“We know that consumer purchase decisions are often made quickly and subconsciously, but there are opportunities where it’s possible to influence a consumer’s perception of a brand. People often make buying decisions by using all five of their senses and once product designers discover what each of these sensory influencers are, they can develop packaging that strategically speaks to consumers at each stage of the decision-making process. It’s ultimately about designing a complete experience—one that supports the brand every step of the way.”
Stuart Leslie, President and Founder of 4Sight Inc., identifies six stages to consider when designing a consumer experience:
THE FIRST GLANCE
This is the first impression at a distance, seeing the product in someone else’s hand, on the shelf, or across the room. It’s the first visual promise of what a product will do for your senses. For example, Pom 100% Pomegranate Juice, the distinctive profile of the bottle featuring those fully rounded spheres, allows the distinct dark red color of the juice to catch the attention of a shopper. It promises a bold, robust taste. A new entry into the tequila segment, SX Tequila chose a distinctive, curvaceous bottle with smooth lines and frosted texture to communicate the sense of a smooth-tasting, chilled beverage.
Here, consumers take a closer look and this is where details begin to hint at tactile sensations. Flowing details etched into the structure of the Aquafina water bottle strongly suggest the refreshment that the product provides. Orangina, meanwhile, promises its fresh orange flavor through a dimpled finish on the bottle that suggests you are consuming straight from an actual orange.
THE PHYSICAL INTERACTION
Next, consumers make that first physical contact and combine the visual with the tactile experience. When grasped, the gentle curvature of the Febreze bottle and the angled spray head convey the soft and pleasant aroma that will fill the air. The smooth, diagonal neck on the new Miller Lite Bottle promises a refreshing flow of beer while the bold taper from the neck to the body provides a strong and confident grip for the hand. Adding the texture of the hops etched in the glass provides further engagement.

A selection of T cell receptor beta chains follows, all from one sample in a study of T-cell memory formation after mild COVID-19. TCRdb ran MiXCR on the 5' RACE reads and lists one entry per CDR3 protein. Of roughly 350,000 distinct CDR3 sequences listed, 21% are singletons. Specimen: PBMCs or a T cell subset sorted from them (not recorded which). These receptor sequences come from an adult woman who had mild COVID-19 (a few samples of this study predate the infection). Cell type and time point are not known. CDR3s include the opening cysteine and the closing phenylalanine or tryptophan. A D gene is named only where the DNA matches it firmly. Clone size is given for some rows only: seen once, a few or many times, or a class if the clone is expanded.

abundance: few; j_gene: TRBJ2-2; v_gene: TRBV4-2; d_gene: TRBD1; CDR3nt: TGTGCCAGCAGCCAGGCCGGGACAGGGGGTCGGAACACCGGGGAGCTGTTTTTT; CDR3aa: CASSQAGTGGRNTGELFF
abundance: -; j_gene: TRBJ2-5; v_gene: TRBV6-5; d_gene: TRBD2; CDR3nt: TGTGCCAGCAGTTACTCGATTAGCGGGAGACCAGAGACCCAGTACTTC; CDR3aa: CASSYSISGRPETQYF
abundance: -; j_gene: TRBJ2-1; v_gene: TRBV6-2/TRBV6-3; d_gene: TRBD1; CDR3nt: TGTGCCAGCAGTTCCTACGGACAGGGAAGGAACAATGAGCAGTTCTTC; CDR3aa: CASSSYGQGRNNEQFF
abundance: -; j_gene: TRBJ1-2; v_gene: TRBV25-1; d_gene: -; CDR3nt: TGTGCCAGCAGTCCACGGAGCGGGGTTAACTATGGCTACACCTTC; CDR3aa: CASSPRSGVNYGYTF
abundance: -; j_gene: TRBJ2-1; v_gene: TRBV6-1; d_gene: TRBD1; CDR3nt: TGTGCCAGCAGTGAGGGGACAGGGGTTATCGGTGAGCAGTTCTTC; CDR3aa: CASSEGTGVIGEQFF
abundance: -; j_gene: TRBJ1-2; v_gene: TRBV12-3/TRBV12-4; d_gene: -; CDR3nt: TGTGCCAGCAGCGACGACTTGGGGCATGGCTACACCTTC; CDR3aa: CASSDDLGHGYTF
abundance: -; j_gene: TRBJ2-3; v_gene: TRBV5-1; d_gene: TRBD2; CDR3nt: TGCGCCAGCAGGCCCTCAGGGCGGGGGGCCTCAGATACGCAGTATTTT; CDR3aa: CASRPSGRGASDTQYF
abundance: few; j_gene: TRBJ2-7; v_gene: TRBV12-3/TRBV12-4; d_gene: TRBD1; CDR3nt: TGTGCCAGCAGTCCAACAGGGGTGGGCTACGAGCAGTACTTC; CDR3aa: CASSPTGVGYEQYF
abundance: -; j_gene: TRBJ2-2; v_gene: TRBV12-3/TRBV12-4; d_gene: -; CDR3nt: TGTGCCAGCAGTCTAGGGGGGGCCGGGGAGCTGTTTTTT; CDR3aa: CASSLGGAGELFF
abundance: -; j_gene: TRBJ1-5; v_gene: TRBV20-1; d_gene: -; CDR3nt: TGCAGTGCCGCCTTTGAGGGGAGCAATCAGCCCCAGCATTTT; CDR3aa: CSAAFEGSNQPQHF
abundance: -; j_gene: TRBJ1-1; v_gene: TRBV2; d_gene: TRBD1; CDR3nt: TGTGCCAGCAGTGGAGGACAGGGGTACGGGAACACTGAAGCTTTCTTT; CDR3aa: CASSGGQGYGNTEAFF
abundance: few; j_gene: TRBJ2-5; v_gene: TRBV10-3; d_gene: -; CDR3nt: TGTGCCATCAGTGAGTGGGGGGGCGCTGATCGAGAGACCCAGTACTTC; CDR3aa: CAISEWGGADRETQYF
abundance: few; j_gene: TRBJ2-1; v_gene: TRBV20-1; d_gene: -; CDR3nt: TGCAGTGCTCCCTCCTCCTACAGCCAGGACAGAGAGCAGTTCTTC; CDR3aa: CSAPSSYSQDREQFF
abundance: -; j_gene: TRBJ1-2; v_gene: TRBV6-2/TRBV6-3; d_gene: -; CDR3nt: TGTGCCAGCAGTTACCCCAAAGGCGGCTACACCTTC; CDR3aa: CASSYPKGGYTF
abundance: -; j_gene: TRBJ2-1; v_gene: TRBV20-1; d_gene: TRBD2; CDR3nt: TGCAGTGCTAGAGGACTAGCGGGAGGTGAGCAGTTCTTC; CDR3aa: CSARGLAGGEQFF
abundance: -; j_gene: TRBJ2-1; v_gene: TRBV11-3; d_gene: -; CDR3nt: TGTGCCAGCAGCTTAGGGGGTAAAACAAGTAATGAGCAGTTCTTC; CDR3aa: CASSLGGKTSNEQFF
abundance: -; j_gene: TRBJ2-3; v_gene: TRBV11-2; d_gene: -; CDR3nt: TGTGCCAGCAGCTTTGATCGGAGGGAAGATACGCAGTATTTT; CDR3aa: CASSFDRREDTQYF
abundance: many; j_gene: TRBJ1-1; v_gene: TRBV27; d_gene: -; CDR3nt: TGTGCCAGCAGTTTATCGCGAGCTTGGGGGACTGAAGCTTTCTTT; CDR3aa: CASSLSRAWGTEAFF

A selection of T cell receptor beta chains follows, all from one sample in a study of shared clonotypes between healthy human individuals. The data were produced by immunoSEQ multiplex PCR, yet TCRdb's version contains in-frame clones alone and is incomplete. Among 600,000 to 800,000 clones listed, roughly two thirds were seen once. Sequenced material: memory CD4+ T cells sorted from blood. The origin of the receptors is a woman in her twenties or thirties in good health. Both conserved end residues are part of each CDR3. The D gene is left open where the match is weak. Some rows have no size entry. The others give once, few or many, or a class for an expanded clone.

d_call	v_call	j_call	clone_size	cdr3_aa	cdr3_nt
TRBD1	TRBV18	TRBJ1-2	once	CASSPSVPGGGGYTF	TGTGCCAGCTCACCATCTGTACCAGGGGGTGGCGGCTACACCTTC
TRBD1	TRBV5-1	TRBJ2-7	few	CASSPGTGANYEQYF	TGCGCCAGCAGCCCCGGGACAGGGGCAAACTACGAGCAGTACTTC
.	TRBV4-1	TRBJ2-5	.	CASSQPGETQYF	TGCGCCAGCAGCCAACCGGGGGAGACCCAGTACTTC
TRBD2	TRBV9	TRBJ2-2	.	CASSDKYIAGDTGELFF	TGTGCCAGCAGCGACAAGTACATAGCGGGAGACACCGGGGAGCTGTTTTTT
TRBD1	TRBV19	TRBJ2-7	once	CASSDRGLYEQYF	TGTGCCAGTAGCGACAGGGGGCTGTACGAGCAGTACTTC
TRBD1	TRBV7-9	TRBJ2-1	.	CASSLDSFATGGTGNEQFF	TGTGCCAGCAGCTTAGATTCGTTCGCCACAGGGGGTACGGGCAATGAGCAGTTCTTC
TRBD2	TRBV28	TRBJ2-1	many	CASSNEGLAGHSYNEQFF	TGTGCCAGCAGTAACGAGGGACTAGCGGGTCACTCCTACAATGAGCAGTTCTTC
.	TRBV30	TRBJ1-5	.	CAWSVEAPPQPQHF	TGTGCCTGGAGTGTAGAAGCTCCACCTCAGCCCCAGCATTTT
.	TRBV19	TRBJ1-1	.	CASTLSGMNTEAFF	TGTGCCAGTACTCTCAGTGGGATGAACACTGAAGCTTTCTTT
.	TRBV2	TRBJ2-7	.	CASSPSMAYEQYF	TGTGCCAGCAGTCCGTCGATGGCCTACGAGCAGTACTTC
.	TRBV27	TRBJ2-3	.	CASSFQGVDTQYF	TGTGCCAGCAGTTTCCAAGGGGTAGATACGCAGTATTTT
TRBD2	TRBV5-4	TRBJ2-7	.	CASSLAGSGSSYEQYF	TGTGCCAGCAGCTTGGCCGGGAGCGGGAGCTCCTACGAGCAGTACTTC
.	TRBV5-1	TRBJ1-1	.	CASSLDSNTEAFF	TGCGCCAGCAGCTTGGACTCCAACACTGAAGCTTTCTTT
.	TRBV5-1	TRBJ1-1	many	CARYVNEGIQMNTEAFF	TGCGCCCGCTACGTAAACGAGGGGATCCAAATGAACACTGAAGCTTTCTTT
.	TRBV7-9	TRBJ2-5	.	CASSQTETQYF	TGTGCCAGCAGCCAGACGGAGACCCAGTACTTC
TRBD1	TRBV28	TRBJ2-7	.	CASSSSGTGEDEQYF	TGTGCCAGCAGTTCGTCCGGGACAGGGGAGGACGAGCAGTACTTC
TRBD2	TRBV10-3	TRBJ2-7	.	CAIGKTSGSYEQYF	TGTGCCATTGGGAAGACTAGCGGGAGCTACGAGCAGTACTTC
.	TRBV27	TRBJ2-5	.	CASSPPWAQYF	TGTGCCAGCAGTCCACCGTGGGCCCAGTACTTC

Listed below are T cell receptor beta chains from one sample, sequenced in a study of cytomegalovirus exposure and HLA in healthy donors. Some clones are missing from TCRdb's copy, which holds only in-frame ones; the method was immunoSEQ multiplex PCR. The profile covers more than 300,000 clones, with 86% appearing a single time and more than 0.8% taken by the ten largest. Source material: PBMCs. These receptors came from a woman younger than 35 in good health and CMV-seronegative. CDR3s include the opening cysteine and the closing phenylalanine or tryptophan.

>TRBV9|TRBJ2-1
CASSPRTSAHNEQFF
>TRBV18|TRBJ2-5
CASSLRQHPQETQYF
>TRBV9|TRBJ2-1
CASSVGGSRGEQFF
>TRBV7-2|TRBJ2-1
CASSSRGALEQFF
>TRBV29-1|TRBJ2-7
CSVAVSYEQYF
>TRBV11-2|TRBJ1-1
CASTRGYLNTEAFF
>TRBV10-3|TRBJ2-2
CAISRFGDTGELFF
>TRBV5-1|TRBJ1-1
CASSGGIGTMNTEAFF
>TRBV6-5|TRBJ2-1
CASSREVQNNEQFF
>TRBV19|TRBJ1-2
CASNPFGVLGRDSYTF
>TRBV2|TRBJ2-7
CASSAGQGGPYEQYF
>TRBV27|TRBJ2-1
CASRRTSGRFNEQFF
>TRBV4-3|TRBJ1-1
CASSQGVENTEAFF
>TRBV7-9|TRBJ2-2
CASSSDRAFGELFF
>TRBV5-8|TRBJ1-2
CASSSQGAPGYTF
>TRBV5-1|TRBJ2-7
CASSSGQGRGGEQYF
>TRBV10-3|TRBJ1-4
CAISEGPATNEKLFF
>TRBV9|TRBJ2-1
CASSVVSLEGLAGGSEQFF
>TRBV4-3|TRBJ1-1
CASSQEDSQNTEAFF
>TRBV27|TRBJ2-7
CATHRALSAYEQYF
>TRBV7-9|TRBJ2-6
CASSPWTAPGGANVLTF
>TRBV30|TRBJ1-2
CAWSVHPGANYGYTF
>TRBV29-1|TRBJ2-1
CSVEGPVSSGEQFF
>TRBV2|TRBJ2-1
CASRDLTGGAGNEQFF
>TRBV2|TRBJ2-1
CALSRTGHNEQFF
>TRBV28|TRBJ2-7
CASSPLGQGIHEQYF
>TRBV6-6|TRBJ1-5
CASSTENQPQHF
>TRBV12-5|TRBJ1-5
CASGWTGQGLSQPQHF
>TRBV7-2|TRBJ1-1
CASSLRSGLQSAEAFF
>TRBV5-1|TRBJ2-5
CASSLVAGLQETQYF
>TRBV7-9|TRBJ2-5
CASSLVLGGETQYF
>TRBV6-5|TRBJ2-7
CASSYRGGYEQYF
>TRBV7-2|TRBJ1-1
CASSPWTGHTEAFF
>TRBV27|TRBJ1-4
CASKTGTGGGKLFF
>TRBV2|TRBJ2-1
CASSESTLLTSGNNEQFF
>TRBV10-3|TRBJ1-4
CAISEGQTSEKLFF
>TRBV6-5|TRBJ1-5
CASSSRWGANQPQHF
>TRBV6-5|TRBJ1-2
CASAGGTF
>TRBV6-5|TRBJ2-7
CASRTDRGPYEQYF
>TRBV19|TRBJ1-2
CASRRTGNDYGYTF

When the consumer makes a physical step towards consumption or use of the product, there’s another opportunity to solidify your brand’s perception. When the foil cover is peeled off of a can of San Pellegrino, it offers the sensation of actually peeling fruit. It also incorporates a crinkling sound, which adds to the sensory experience at opening.
CONSUMPTION OR USAGE
Usage is the point at which the product is consumed or used and here, all five senses can be at play. A smooth metal tip on Clinique’s Even Better Eyes product provides a refreshing and reviving cold sensation on the skin. For Gerber Good Start, the designated scoop holder on the side of the container provides for a clean usage experience and preserves the product for future consumption, as fingers do not contaminate the powder.
There’s another opportunity to create a pleasant user experience when the product is disposed of or put away for later use. Wrigley 5 Gum incorporates a lock feature and embossed details to convey a secure and clean re-sealable pack. The Oreo cookie package also utilizes the sense of sight with a re-sealable film to promise lasting freshness. Once the film is replaced after each usage, it recreates the look of a fresh, unopened package.
In The Sensory Lab, the design team gleaned significant insight into how the five senses influence consumer decision-making at six pivotal points. Incorporating a similar approach in your design process will help insure your experience design effectively communicates key brand attributes at each and every point of influence.